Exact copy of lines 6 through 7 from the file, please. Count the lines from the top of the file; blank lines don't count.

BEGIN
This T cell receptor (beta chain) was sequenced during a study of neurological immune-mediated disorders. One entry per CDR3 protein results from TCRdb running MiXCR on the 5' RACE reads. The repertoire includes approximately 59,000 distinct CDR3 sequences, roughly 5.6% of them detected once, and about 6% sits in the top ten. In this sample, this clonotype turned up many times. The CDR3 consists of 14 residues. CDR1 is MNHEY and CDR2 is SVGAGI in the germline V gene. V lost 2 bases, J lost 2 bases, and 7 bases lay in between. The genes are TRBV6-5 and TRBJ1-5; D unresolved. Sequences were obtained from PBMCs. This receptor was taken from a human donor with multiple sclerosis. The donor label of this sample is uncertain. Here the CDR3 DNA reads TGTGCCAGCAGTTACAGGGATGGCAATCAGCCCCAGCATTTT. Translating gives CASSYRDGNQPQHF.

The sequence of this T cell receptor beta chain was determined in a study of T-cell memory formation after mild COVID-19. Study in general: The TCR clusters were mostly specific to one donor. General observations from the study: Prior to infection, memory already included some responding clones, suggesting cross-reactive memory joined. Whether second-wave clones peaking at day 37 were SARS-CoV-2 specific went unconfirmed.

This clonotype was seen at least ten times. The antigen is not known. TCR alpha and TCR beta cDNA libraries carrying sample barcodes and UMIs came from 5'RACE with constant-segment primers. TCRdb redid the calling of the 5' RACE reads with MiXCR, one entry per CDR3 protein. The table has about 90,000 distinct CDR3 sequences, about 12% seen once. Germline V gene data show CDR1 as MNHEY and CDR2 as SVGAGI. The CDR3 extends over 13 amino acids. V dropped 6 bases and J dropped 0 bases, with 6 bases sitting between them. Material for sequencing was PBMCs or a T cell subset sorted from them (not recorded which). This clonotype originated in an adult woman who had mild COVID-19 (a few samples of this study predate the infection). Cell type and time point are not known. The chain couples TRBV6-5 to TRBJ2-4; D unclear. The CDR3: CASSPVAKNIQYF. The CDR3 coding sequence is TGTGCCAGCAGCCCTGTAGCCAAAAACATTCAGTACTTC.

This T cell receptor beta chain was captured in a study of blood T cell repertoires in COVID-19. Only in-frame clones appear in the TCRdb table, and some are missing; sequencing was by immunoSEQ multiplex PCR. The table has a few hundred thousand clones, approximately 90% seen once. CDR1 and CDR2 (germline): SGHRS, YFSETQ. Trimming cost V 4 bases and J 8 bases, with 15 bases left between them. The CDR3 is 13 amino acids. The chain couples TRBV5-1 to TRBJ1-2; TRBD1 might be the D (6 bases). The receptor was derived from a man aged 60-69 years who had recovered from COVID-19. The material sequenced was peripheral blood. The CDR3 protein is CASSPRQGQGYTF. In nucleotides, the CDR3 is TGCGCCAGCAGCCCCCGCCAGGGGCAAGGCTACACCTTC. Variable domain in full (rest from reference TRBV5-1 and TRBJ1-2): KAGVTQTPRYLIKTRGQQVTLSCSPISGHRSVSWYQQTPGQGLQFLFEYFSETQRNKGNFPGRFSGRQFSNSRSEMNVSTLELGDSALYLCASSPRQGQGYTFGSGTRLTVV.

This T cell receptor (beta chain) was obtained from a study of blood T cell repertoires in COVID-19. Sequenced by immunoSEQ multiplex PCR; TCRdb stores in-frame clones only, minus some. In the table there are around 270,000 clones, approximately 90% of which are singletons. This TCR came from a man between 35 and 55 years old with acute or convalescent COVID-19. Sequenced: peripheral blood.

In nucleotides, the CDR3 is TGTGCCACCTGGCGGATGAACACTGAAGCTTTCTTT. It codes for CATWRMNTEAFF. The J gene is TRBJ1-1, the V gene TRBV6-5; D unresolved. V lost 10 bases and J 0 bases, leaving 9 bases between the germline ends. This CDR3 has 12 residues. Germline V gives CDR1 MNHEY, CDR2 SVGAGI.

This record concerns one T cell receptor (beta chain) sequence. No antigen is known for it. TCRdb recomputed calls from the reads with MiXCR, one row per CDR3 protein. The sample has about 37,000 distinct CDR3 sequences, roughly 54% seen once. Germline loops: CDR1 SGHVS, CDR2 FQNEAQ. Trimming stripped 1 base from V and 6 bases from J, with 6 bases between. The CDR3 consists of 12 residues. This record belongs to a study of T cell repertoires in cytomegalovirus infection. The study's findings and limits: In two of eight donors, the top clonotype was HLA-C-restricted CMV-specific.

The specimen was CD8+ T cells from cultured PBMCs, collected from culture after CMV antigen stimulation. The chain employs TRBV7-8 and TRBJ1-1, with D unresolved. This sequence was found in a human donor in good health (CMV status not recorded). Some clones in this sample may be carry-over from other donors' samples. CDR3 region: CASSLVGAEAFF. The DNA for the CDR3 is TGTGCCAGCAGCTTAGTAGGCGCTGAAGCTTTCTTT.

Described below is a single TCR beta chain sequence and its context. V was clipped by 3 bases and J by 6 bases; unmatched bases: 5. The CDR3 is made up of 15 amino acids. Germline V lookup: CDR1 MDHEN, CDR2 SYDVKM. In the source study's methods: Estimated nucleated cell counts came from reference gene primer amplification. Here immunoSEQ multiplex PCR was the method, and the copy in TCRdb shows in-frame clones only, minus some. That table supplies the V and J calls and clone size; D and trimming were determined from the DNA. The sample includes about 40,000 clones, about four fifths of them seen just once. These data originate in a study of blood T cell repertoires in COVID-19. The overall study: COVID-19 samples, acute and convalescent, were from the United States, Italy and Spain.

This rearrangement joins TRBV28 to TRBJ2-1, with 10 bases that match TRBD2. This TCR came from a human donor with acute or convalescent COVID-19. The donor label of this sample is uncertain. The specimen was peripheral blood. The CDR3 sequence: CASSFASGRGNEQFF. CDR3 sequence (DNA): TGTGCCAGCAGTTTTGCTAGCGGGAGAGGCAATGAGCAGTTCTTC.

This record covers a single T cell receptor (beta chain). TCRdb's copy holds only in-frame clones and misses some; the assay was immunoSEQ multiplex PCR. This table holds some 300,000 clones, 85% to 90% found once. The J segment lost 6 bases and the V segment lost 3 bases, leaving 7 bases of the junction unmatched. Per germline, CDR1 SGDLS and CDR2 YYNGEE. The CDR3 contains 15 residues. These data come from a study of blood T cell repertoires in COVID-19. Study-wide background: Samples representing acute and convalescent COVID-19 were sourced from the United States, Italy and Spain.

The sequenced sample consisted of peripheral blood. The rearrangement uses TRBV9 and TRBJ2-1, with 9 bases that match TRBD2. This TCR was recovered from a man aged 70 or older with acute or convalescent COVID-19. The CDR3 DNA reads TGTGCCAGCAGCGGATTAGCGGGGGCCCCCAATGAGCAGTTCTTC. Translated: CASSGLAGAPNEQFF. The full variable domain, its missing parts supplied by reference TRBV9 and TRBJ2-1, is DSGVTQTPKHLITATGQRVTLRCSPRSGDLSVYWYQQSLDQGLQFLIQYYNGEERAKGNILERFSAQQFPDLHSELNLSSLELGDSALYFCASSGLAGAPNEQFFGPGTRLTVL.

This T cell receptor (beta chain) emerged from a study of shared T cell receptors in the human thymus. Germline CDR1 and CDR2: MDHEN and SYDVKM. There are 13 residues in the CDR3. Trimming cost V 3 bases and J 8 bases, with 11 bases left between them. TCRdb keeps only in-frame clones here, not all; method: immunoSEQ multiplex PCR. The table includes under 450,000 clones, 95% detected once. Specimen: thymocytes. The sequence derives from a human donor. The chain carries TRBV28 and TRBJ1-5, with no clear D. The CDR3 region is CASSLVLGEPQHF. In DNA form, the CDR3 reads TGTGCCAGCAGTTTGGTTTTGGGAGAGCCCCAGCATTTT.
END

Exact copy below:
In nucleotides, the CDR3 is TGTGCCACCTGGCGGATGAACACTGAAGCTTTCTTT. It codes for CATWRMNTEAFF. The J gene is TRBJ1-1, the V gene TRBV6-5; D unresolved. V lost 10 bases and J 0 bases, leaving 9 bases between the germline ends. This CDR3 has 12 residues. Germline V gives CDR1 MNHEY, CDR2 SVGAGI.

This record concerns one T cell receptor (beta chain) sequence. No antigen is known for it. TCRdb recomputed calls from the reads with MiXCR, one row per CDR3 protein. The sample has about 37,000 distinct CDR3 sequences, roughly 54% seen once. Germline loops: CDR1 SGHVS, CDR2 FQNEAQ. Trimming stripped 1 base from V and 6 bases from J, with 6 bases between. The CDR3 consists of 12 residues. This record belongs to a study of T cell repertoires in cytomegalovirus infection. The study's findings and limits: In two of eight donors, the top clonotype was HLA-C-restricted CMV-specific.